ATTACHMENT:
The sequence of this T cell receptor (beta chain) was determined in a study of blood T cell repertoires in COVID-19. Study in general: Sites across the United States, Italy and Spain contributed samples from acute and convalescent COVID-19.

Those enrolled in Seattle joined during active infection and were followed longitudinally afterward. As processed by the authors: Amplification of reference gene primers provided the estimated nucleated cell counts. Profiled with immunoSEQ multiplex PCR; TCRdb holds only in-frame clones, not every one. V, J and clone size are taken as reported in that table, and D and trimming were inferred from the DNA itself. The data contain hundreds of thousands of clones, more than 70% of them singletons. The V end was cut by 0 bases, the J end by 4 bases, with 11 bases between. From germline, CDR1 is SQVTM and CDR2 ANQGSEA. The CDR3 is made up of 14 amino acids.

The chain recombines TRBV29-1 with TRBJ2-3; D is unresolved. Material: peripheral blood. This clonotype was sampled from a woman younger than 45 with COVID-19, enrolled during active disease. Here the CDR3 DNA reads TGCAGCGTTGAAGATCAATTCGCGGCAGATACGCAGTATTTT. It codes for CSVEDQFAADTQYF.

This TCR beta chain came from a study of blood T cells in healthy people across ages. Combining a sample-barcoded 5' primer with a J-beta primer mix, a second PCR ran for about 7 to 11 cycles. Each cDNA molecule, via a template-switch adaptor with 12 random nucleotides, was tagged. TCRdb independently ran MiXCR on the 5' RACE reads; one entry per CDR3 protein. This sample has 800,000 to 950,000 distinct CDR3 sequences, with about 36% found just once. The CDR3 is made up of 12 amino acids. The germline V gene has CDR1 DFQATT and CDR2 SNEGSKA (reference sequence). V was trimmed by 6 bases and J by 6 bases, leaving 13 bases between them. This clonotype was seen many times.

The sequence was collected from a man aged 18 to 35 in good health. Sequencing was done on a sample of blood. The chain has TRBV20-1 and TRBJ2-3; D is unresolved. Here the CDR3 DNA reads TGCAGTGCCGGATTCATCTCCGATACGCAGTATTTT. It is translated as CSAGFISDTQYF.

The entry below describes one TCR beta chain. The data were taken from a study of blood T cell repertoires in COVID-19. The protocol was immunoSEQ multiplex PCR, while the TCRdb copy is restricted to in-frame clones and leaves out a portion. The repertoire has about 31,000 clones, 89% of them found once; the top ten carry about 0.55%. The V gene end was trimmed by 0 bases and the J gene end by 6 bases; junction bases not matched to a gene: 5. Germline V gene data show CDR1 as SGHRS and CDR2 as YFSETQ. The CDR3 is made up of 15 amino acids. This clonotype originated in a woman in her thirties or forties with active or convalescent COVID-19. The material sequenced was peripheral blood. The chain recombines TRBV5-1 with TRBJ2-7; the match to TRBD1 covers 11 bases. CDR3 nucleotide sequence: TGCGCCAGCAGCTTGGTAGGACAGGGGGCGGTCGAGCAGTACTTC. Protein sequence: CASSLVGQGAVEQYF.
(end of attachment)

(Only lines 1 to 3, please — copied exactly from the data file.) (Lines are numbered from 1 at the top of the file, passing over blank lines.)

The sequence of this T cell receptor (beta chain) was determined in a study of blood T cell repertoires in COVID-19. Study in general: Sites across the United States, Italy and Spain contributed samples from acute and convalescent COVID-19.

Those enrolled in Seattle joined during active infection and were followed longitudinally afterward. As processed by the authors: Amplification of reference gene primers provided the estimated nucleated cell counts. Profiled with immunoSEQ multiplex PCR; TCRdb holds only in-frame clones, not every one. V, J and clone size are taken as reported in that table, and D and trimming were inferred from the DNA itself. The data contain hundreds of thousands of clones, more than 70% of them singletons. The V end was cut by 0 bases, the J end by 4 bases, with 11 bases between. From germline, CDR1 is SQVTM and CDR2 ANQGSEA. The CDR3 is made up of 14 amino acids.

The chain recombines TRBV29-1 with TRBJ2-3; D is unresolved. Material: peripheral blood. This clonotype was sampled from a woman younger than 45 with COVID-19, enrolled during active disease. Here the CDR3 DNA reads TGCAGCGTTGAAGATCAATTCGCGGCAGATACGCAGTATTTT. It codes for CSVEDQFAADTQYF.